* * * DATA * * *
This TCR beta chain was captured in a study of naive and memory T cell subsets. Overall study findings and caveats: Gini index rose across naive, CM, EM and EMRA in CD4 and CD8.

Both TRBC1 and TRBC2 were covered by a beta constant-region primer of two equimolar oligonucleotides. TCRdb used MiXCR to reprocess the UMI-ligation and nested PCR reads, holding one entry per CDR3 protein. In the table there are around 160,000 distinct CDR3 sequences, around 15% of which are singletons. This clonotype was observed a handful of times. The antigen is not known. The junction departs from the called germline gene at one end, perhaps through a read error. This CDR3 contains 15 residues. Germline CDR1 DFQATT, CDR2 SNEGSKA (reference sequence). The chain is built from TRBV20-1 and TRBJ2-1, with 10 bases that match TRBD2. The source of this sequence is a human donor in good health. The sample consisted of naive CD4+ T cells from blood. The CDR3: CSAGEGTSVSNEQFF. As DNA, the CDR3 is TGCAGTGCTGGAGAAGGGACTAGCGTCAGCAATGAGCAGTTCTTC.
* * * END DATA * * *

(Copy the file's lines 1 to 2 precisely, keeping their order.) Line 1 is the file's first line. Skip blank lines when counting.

This TCR beta chain was captured in a study of naive and memory T cell subsets. Overall study findings and caveats: Gini index rose across naive, CM, EM and EMRA in CD4 and CD8.

Both TRBC1 and TRBC2 were covered by a beta constant-region primer of two equimolar oligonucleotides. TCRdb used MiXCR to reprocess the UMI-ligation and nested PCR reads, holding one entry per CDR3 protein. In the table there are around 160,000 distinct CDR3 sequences, around 15% of which are singletons. This clonotype was observed a handful of times. The antigen is not known. The junction departs from the called germline gene at one end, perhaps through a read error. This CDR3 contains 15 residues. Germline CDR1 DFQATT, CDR2 SNEGSKA (reference sequence). The chain is built from TRBV20-1 and TRBJ2-1, with 10 bases that match TRBD2. The source of this sequence is a human donor in good health. The sample consisted of naive CD4+ T cells from blood. The CDR3: CSAGEGTSVSNEQFF. As DNA, the CDR3 is TGCAGTGCTGGAGAAGGGACTAGCGTCAGCAATGAGCAGTTCTTC.